“The most rewarding aspect of teaching is the connection with students,” he wrote. “It makes my day when students get in touch several years later, to let me know how they’re doing and that they appreciated my classes and their time at Williams.”

When he is not teaching, Turek develops widely-used statistical software for performing Bayesian analysis and conducts research into creating highly efficient algorithms for fitting Bayesian models.

Aaron Williams, computer science

Williams’ interest in computers started at age six by using a Commodore VIC 20. “You could type in programs from books, or magazines and try running them… I did that a little bit when I was young,” he said. “Fast forward to college and I was in my first algorithms course and … that was a moment that really sealed my future.”

Williams tries to bring that sense of problem-solving fun to the classroom, harkening back to classes he enjoyed in college. “I like having assignments that feel a little bit like adventures,” he said. “I certainly had that feeling in the better courses that I took as an undergrad where it’d be me and some friends working together. They were often late at night trying to puzzle through this assignment question.”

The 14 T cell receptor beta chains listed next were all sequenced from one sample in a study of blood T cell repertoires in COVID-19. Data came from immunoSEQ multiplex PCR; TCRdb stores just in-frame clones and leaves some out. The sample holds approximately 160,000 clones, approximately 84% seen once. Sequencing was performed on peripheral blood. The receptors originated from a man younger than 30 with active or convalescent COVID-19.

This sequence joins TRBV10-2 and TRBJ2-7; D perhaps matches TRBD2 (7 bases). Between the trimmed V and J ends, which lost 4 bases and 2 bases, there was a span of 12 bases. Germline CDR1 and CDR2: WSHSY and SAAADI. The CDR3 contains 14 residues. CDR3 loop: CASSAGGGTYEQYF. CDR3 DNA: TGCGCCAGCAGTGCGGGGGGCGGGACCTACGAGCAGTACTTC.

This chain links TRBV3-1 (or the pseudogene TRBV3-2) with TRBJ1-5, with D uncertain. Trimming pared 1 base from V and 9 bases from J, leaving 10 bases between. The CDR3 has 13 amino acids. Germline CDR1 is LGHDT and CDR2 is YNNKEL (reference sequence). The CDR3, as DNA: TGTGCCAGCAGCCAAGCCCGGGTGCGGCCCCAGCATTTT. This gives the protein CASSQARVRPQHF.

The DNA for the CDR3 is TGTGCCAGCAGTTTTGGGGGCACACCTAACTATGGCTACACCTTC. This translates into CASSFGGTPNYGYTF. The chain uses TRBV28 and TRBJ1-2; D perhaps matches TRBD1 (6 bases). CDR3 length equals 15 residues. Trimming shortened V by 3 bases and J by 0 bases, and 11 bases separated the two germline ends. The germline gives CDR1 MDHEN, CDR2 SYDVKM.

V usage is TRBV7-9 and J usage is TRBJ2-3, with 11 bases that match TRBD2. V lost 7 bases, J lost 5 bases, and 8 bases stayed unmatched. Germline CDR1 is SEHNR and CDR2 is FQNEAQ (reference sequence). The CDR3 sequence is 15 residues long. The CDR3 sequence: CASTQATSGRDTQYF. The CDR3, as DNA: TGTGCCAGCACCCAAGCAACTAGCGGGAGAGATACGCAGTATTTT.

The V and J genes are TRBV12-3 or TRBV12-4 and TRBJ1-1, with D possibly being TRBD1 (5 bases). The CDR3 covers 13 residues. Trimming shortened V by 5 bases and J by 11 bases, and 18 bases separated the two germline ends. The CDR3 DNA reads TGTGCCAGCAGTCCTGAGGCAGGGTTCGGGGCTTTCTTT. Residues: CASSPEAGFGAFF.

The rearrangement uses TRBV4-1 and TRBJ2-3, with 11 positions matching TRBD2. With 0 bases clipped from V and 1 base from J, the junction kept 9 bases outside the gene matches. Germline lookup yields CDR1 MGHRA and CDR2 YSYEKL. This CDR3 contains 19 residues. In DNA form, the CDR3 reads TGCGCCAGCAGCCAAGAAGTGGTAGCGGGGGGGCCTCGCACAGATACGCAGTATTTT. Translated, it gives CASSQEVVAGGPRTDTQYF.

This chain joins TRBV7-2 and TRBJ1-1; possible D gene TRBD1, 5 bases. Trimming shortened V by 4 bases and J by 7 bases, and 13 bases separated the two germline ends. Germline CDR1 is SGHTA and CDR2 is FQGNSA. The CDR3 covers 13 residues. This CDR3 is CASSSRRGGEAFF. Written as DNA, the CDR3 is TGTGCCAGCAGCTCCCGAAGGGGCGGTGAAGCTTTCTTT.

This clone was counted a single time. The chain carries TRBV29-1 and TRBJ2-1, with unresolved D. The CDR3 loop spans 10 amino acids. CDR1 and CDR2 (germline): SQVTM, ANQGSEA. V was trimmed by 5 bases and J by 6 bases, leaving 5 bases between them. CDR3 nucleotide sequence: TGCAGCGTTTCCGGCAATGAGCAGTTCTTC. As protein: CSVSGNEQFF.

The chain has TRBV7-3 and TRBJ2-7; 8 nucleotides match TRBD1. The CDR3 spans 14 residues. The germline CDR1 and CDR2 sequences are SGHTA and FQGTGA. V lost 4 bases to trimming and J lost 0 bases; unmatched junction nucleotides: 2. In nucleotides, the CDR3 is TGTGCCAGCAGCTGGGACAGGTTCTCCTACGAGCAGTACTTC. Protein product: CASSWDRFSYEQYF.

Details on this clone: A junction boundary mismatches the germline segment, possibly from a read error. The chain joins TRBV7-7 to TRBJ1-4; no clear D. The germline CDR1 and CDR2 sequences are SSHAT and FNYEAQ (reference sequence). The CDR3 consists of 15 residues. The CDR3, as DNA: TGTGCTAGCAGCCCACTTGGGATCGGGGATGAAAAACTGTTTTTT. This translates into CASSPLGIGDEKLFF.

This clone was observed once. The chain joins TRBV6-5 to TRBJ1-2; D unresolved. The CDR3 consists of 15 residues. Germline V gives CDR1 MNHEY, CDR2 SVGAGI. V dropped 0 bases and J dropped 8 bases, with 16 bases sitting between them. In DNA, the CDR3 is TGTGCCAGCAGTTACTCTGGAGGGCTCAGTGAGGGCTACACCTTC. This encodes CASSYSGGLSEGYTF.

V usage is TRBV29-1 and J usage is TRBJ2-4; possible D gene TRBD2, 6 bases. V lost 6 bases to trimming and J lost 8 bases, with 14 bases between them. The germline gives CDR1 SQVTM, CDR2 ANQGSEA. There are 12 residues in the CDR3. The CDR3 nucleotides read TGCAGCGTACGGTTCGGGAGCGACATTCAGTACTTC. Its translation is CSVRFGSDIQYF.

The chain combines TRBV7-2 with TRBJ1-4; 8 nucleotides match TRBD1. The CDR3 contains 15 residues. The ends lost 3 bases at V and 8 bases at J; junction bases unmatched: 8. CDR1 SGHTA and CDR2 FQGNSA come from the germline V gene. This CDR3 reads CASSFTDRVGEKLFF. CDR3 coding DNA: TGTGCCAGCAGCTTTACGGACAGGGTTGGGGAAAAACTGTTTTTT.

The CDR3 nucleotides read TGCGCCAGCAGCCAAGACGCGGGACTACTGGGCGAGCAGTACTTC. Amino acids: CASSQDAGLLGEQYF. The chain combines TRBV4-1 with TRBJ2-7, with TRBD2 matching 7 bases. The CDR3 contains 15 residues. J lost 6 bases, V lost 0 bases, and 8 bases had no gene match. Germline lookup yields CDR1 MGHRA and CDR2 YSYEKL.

Receiving tenure for Williams was a great relief.  “For myself as a Canadian, if I didn’t get tenure, I’d have to leave the country,” he said. “Williams doesn’t come with the issue of trying to motivate the students, the students are already motivated, and they’re already able to do so…but there’s a lot of evaluation… I don’t think students understand or have any awareness of how in detail all this evaluation stuff goes.”